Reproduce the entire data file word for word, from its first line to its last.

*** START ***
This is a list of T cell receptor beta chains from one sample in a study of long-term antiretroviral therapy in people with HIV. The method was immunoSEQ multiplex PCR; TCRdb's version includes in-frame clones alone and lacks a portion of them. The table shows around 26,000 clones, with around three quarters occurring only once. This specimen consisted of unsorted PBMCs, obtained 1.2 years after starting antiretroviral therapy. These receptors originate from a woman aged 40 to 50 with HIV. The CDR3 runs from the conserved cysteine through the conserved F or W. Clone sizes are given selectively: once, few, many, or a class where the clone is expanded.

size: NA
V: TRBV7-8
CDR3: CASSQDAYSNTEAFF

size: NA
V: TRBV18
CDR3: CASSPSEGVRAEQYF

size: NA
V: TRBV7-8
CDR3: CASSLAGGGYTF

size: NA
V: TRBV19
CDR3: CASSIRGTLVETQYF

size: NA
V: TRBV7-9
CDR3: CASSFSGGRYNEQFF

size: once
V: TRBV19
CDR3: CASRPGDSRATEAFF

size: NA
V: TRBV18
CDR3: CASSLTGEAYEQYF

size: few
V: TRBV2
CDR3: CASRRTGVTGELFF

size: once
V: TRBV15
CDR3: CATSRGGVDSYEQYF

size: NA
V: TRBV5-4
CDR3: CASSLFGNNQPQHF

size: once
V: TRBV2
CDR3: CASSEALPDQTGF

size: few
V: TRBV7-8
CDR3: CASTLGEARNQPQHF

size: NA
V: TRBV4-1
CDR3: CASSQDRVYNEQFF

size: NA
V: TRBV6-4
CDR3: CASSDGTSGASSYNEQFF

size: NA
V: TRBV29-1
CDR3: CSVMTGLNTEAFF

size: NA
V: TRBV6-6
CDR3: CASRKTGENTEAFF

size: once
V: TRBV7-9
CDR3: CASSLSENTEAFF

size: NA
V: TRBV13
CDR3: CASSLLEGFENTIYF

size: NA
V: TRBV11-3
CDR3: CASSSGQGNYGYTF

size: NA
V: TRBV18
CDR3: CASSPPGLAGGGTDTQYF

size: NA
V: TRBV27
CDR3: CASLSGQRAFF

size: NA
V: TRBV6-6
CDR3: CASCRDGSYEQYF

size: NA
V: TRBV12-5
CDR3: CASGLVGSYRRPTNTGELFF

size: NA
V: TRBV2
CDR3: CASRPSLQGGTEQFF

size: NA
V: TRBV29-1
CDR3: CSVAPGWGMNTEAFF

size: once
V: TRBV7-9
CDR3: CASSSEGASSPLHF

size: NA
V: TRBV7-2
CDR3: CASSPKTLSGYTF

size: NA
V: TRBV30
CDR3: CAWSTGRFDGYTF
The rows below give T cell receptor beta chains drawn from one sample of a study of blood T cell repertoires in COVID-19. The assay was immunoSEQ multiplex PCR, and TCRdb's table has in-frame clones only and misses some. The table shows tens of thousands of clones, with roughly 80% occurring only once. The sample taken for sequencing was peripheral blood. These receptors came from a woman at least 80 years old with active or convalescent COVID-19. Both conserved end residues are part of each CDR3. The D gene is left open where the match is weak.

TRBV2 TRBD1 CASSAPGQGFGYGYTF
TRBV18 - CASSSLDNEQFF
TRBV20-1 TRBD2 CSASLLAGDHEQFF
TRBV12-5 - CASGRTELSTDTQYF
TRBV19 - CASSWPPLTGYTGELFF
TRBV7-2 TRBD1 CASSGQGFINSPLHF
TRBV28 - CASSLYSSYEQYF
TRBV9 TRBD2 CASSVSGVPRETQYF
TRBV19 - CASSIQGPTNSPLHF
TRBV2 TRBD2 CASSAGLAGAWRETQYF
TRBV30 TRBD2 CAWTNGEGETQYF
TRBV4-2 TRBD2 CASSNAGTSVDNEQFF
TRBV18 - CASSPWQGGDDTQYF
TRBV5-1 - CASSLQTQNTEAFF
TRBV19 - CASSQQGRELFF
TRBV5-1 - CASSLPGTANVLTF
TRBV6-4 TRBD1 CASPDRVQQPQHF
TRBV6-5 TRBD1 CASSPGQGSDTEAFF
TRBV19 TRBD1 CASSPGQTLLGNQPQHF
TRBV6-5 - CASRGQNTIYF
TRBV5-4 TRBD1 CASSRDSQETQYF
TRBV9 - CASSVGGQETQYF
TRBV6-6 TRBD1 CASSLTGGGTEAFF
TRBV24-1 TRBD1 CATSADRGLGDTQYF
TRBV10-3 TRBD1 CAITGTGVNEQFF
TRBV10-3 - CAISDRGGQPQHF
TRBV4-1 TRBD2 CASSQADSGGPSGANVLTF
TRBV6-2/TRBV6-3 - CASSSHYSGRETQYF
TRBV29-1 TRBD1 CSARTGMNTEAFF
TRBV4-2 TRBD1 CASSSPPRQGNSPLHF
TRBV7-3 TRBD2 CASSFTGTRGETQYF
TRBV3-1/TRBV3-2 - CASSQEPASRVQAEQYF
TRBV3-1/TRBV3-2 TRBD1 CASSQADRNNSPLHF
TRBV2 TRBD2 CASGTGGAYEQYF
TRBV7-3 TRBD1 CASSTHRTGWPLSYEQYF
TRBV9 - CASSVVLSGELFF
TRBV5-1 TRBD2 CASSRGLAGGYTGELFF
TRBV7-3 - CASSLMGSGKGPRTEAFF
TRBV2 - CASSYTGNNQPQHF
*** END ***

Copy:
This is a list of T cell receptor beta chains from one sample in a study of long-term antiretroviral therapy in people with HIV. The method was immunoSEQ multiplex PCR; TCRdb's version includes in-frame clones alone and lacks a portion of them. The table shows around 26,000 clones, with around three quarters occurring only once. This specimen consisted of unsorted PBMCs, obtained 1.2 years after starting antiretroviral therapy. These receptors originate from a woman aged 40 to 50 with HIV. The CDR3 runs from the conserved cysteine through the conserved F or W. Clone sizes are given selectively: once, few, many, or a class where the clone is expanded.

size: NA
V: TRBV7-8
CDR3: CASSQDAYSNTEAFF

size: NA
V: TRBV18
CDR3: CASSPSEGVRAEQYF

size: NA
V: TRBV7-8
CDR3: CASSLAGGGYTF

size: NA
V: TRBV19
CDR3: CASSIRGTLVETQYF

size: NA
V: TRBV7-9
CDR3: CASSFSGGRYNEQFF

size: once
V: TRBV19
CDR3: CASRPGDSRATEAFF

size: NA
V: TRBV18
CDR3: CASSLTGEAYEQYF

size: few
V: TRBV2
CDR3: CASRRTGVTGELFF

size: once
V: TRBV15
CDR3: CATSRGGVDSYEQYF

size: NA
V: TRBV5-4
CDR3: CASSLFGNNQPQHF

size: once
V: TRBV2
CDR3: CASSEALPDQTGF

size: few
V: TRBV7-8
CDR3: CASTLGEARNQPQHF

size: NA
V: TRBV4-1
CDR3: CASSQDRVYNEQFF

size: NA
V: TRBV6-4
CDR3: CASSDGTSGASSYNEQFF

size: NA
V: TRBV29-1
CDR3: CSVMTGLNTEAFF

size: NA
V: TRBV6-6
CDR3: CASRKTGENTEAFF

size: once
V: TRBV7-9
CDR3: CASSLSENTEAFF

size: NA
V: TRBV13
CDR3: CASSLLEGFENTIYF

size: NA
V: TRBV11-3
CDR3: CASSSGQGNYGYTF

size: NA
V: TRBV18
CDR3: CASSPPGLAGGGTDTQYF

size: NA
V: TRBV27
CDR3: CASLSGQRAFF

size: NA
V: TRBV6-6
CDR3: CASCRDGSYEQYF

size: NA
V: TRBV12-5
CDR3: CASGLVGSYRRPTNTGELFF

size: NA
V: TRBV2
CDR3: CASRPSLQGGTEQFF

size: NA
V: TRBV29-1
CDR3: CSVAPGWGMNTEAFF

size: once
V: TRBV7-9
CDR3: CASSSEGASSPLHF

size: NA
V: TRBV7-2
CDR3: CASSPKTLSGYTF

size: NA
V: TRBV30
CDR3: CAWSTGRFDGYTF
The rows below give T cell receptor beta chains drawn from one sample of a study of blood T cell repertoires in COVID-19. The assay was immunoSEQ multiplex PCR, and TCRdb's table has in-frame clones only and misses some. The table shows tens of thousands of clones, with roughly 80% occurring only once. The sample taken for sequencing was peripheral blood. These receptors came from a woman at least 80 years old with active or convalescent COVID-19. Both conserved end residues are part of each CDR3. The D gene is left open where the match is weak.

TRBV2 TRBD1 CASSAPGQGFGYGYTF
TRBV18 - CASSSLDNEQFF
TRBV20-1 TRBD2 CSASLLAGDHEQFF
TRBV12-5 - CASGRTELSTDTQYF
TRBV19 - CASSWPPLTGYTGELFF
TRBV7-2 TRBD1 CASSGQGFINSPLHF
TRBV28 - CASSLYSSYEQYF
TRBV9 TRBD2 CASSVSGVPRETQYF
TRBV19 - CASSIQGPTNSPLHF
TRBV2 TRBD2 CASSAGLAGAWRETQYF
TRBV30 TRBD2 CAWTNGEGETQYF
TRBV4-2 TRBD2 CASSNAGTSVDNEQFF
TRBV18 - CASSPWQGGDDTQYF
TRBV5-1 - CASSLQTQNTEAFF
TRBV19 - CASSQQGRELFF
TRBV5-1 - CASSLPGTANVLTF
TRBV6-4 TRBD1 CASPDRVQQPQHF
TRBV6-5 TRBD1 CASSPGQGSDTEAFF
TRBV19 TRBD1 CASSPGQTLLGNQPQHF
TRBV6-5 - CASRGQNTIYF
TRBV5-4 TRBD1 CASSRDSQETQYF
TRBV9 - CASSVGGQETQYF
TRBV6-6 TRBD1 CASSLTGGGTEAFF
TRBV24-1 TRBD1 CATSADRGLGDTQYF
TRBV10-3 TRBD1 CAITGTGVNEQFF
TRBV10-3 - CAISDRGGQPQHF
TRBV4-1 TRBD2 CASSQADSGGPSGANVLTF
TRBV6-2/TRBV6-3 - CASSSHYSGRETQYF
TRBV29-1 TRBD1 CSARTGMNTEAFF
TRBV4-2 TRBD1 CASSSPPRQGNSPLHF
TRBV7-3 TRBD2 CASSFTGTRGETQYF
TRBV3-1/TRBV3-2 - CASSQEPASRVQAEQYF
TRBV3-1/TRBV3-2 TRBD1 CASSQADRNNSPLHF
TRBV2 TRBD2 CASGTGGAYEQYF
TRBV7-3 TRBD1 CASSTHRTGWPLSYEQYF
TRBV9 - CASSVVLSGELFF
TRBV5-1 TRBD2 CASSRGLAGGYTGELFF
TRBV7-3 - CASSLMGSGKGPRTEAFF
TRBV2 - CASSYTGNNQPQHF